India wins gold in security
By Rory Medcalf - 15 October 2010 1:31PM
Whatever the mixed reviews of the management side of the 2010 Commonwealth Games in New Delhi, India's security forces deserve praise for their exceptional success in preventing terrorism there.
At the start of the Games, I published a Lowy Institute Perspective explaining the risks and the wider context of terrorism in India. My assessment was that a major attack was unlikely, but that it would very difficult to prevent small attacks on soft targets distant from the Games venues, along the lines of the shootings of two Taiwanese tourists in Old Delhi on 19 September.
Yet preventing more such attacks was precisely what the massive Indian security blanket did. Who knows what scares or near misses we may never hear about, or what plots were thwarted at an early stage. And who knows whether this confirms that, when the military and intelligence powers-that-be in Pakistan do not want to see terrorism in India, suddenly there is a miraculous absence of violence.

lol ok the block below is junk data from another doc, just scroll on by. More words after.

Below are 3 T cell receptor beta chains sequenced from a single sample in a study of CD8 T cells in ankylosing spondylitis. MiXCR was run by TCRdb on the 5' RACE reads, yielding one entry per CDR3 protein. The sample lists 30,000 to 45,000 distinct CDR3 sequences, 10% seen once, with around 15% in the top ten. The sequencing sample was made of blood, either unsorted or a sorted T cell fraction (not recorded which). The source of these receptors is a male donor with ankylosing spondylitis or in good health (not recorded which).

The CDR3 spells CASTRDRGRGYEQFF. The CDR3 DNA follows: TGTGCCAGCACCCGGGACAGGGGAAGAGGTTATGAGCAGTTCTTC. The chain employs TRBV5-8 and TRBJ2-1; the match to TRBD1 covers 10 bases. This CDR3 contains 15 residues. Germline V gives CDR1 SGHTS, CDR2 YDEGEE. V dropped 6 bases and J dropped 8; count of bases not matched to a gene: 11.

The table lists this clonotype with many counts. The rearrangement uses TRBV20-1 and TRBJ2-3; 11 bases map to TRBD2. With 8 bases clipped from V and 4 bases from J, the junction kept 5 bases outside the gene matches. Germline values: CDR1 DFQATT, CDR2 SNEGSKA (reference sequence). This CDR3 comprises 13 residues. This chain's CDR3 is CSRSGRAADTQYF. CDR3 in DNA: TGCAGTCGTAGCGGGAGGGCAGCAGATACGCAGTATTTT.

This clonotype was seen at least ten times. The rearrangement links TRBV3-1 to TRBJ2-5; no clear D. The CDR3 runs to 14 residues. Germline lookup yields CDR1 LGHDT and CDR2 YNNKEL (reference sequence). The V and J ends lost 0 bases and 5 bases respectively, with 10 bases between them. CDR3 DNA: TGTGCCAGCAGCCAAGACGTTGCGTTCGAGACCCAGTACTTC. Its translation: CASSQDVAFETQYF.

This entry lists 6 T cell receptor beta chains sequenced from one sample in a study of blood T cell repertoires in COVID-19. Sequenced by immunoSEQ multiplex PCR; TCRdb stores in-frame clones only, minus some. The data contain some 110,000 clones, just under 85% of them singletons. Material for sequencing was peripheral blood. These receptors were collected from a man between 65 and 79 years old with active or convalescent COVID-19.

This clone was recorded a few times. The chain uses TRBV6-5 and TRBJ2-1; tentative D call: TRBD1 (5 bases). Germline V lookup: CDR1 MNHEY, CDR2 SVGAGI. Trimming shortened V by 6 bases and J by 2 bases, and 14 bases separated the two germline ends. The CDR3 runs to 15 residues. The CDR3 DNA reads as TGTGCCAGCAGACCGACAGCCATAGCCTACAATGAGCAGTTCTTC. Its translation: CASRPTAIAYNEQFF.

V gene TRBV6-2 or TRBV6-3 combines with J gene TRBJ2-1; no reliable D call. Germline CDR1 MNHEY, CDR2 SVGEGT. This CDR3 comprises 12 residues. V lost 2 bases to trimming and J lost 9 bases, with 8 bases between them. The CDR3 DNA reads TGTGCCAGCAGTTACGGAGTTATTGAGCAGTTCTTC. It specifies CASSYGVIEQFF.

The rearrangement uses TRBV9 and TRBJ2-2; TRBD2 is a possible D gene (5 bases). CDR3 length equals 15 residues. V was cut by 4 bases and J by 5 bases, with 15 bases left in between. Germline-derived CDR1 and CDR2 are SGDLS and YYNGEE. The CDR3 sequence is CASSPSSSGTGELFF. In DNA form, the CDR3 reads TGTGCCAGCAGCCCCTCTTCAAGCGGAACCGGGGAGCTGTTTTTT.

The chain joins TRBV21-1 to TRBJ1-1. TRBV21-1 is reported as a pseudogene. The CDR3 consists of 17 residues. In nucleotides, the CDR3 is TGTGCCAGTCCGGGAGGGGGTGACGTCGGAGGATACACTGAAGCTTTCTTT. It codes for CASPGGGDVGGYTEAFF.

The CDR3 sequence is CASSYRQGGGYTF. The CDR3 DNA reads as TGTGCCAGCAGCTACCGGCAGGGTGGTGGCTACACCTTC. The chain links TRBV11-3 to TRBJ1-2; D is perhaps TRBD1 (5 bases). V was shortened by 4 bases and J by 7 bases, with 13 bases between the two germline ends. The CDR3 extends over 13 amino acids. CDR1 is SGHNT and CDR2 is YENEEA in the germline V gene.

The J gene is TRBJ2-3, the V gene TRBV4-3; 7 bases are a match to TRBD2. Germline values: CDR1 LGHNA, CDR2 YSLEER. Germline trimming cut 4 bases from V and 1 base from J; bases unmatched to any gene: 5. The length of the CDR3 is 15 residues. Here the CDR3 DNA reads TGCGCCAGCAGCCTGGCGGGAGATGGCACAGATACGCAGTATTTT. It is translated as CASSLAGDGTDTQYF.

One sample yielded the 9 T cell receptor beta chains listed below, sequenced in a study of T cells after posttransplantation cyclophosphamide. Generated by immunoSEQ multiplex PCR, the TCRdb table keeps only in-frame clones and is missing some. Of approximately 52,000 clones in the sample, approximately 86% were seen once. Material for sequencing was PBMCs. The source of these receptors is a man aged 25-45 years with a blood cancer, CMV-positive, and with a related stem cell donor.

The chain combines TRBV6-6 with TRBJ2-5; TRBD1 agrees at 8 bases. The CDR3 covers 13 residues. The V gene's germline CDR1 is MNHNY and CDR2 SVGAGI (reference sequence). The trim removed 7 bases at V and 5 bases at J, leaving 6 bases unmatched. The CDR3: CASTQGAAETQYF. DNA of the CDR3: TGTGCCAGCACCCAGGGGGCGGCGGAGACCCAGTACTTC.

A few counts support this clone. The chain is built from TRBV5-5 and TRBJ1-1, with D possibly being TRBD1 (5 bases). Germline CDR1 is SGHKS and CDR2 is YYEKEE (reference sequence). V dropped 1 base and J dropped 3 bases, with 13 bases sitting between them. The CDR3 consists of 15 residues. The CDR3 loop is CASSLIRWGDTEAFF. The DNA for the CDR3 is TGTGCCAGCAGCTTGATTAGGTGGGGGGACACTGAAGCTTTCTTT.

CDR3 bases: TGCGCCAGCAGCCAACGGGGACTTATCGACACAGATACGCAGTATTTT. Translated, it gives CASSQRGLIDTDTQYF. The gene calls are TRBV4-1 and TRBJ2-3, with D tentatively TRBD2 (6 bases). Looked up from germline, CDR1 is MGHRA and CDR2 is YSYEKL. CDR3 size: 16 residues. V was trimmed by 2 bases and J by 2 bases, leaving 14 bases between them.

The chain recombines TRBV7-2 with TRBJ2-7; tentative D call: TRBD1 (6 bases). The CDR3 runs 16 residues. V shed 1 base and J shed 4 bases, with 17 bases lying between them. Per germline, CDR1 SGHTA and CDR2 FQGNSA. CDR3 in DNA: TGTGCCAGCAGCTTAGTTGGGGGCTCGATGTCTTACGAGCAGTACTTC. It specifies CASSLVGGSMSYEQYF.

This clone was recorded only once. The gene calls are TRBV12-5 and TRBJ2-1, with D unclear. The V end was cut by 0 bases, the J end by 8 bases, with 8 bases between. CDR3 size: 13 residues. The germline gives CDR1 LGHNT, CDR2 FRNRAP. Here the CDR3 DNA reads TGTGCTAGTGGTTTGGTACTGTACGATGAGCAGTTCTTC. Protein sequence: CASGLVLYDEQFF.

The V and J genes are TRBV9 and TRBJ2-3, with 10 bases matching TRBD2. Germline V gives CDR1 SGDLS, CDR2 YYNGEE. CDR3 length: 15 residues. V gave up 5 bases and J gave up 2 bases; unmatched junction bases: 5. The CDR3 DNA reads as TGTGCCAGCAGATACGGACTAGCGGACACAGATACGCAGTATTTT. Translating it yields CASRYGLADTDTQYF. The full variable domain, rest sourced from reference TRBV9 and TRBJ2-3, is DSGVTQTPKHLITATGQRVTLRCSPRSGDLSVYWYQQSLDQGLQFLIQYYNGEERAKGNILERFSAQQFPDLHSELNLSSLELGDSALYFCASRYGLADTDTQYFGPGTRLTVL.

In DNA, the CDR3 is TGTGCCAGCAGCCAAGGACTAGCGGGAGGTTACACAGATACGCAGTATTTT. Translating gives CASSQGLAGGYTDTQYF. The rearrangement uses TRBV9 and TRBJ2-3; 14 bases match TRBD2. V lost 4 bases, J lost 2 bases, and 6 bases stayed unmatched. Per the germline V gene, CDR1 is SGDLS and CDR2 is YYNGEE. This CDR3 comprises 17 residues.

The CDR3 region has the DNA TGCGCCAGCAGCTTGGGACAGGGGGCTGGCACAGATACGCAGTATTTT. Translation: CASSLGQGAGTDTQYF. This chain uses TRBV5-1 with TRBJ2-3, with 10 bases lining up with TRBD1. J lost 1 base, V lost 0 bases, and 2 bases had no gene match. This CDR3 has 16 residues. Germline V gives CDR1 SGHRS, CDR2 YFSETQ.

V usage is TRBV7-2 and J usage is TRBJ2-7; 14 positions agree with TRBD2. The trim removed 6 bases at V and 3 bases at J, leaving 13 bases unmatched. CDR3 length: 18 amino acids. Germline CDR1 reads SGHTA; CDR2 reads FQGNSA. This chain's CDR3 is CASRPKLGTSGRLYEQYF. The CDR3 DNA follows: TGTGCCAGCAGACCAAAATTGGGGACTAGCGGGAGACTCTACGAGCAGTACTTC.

Still, it would seem that reform of India's internal security apparatus has come a considerable distance since the disaster of Mumbai in November 2008. In any case, I am delighted if some of the more downbeat elements of my assessment now stand corrected.
India is a prominent target of terrorism — it shares with Israel, the US and its allies the honour of being on Osama Bin Laden's hate list. And it has internal political and security challenges that no other democracy — let alone an authoritarian state — could imagine. The presence of thousands of foreigners in New Delhi for two weeks — many of them from nations previously attacked by jihadis — must have been a tempting target.
India has protected its guests and itself, and on security grounds at least deserves a gold medal.